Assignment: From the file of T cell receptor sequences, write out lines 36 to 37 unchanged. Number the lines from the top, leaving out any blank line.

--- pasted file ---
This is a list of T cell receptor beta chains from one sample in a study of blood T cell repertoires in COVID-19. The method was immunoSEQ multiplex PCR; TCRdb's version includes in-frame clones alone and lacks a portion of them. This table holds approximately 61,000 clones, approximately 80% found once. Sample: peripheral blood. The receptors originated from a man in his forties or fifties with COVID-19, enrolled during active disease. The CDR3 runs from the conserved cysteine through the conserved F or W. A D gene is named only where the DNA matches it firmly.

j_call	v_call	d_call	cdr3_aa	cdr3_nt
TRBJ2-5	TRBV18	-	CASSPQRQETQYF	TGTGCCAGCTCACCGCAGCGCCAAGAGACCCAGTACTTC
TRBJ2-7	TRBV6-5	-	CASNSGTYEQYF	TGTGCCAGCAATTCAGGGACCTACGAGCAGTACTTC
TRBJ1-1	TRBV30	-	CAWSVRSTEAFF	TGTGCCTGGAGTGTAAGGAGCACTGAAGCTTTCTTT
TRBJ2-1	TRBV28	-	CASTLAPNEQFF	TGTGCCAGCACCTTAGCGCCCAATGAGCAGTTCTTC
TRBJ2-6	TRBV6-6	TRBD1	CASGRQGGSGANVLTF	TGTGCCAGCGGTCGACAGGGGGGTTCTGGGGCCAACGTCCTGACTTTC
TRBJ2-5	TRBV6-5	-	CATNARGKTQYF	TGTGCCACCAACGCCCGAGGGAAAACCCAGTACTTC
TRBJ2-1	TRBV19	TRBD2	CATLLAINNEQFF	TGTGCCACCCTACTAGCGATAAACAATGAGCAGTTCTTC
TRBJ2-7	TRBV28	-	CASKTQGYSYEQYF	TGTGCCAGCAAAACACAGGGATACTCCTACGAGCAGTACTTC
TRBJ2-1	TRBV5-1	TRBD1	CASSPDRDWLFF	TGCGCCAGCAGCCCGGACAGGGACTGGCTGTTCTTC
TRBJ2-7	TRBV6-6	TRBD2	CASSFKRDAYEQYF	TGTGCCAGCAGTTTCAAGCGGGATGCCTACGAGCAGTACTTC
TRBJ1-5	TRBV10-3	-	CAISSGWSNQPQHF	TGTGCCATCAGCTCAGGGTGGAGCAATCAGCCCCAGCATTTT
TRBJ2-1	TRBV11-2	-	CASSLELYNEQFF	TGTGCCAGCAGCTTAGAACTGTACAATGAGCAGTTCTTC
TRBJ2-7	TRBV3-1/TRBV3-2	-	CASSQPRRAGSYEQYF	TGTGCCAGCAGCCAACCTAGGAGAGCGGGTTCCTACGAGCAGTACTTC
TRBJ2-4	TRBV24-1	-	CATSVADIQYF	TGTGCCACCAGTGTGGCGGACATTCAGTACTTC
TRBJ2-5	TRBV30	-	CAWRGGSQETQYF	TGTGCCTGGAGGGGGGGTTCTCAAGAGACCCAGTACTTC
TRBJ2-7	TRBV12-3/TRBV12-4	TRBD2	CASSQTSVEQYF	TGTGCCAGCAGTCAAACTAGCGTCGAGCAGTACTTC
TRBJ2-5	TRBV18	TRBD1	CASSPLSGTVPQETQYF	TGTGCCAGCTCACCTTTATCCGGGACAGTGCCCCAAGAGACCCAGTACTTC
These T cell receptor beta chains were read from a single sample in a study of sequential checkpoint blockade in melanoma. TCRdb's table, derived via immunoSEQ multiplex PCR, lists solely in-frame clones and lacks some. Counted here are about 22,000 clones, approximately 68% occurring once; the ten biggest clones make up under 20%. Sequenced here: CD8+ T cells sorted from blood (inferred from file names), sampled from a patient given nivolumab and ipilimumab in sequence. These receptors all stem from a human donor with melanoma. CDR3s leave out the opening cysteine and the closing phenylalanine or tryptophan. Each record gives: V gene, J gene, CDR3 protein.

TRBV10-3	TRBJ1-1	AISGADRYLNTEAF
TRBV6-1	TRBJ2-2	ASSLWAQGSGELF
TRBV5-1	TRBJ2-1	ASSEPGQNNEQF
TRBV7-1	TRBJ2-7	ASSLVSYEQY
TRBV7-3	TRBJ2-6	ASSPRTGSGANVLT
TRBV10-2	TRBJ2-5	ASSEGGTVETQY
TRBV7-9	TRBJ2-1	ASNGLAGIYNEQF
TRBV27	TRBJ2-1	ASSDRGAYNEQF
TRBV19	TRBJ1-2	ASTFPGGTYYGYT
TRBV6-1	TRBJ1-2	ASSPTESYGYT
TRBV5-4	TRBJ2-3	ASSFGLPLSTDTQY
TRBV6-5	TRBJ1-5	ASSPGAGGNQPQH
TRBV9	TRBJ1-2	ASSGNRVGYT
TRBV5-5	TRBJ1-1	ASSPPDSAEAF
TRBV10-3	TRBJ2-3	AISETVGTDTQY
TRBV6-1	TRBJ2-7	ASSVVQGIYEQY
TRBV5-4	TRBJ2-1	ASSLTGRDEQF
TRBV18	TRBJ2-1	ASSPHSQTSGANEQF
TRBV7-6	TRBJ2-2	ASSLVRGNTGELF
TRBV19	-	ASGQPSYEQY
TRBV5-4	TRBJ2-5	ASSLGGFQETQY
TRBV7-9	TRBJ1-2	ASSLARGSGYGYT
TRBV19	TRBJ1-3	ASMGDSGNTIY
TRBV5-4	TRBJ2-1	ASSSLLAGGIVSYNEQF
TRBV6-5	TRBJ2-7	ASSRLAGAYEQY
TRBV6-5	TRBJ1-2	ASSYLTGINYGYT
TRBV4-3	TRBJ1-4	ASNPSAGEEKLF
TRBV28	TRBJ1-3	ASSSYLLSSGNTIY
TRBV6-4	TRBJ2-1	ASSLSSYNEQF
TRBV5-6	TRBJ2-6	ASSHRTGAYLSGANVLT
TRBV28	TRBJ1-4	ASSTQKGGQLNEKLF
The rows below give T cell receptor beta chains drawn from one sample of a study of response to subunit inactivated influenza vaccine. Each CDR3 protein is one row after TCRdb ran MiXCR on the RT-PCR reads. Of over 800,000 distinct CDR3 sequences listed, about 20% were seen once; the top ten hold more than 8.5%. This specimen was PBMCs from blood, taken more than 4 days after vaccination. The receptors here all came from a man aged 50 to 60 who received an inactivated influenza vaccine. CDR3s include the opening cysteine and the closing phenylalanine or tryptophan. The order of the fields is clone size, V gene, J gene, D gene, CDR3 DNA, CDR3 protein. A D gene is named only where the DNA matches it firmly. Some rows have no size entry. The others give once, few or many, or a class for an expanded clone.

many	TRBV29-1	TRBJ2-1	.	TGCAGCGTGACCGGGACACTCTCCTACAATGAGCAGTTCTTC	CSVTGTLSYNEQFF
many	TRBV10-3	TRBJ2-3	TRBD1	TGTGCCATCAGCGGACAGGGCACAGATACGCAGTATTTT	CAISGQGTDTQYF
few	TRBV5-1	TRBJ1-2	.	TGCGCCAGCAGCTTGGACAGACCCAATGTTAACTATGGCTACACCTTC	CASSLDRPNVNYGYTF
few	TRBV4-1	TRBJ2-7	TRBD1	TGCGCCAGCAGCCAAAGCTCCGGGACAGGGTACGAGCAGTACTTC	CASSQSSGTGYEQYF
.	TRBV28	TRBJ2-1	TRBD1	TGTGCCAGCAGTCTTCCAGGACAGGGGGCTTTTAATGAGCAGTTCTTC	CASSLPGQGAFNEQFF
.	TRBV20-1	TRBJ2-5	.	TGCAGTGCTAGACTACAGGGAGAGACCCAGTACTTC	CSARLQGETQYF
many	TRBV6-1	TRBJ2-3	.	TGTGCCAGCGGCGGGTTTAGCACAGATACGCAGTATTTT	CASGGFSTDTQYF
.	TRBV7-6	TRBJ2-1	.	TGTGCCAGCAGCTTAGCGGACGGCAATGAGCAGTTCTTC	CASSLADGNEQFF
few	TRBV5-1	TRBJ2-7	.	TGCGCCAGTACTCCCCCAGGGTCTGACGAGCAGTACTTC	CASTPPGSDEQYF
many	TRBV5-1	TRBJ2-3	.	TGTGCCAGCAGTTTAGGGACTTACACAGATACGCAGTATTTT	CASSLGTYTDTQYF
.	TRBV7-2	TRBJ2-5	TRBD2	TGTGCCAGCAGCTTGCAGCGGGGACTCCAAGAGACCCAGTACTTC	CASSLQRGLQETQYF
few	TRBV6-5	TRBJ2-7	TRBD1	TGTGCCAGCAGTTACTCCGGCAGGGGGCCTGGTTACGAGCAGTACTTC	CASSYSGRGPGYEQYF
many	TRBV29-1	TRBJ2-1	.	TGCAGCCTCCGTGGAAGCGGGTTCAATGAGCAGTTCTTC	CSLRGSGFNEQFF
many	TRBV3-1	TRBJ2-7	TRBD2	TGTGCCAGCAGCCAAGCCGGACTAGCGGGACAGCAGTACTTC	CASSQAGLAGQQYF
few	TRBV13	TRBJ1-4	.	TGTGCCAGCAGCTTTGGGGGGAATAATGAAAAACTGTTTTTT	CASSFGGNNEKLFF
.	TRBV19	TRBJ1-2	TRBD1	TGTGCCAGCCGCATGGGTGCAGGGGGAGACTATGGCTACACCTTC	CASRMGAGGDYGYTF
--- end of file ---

TRBV6-1	TRBJ2-7	ASSVVQGIYEQY
TRBV5-4	TRBJ2-1	ASSLTGRDEQF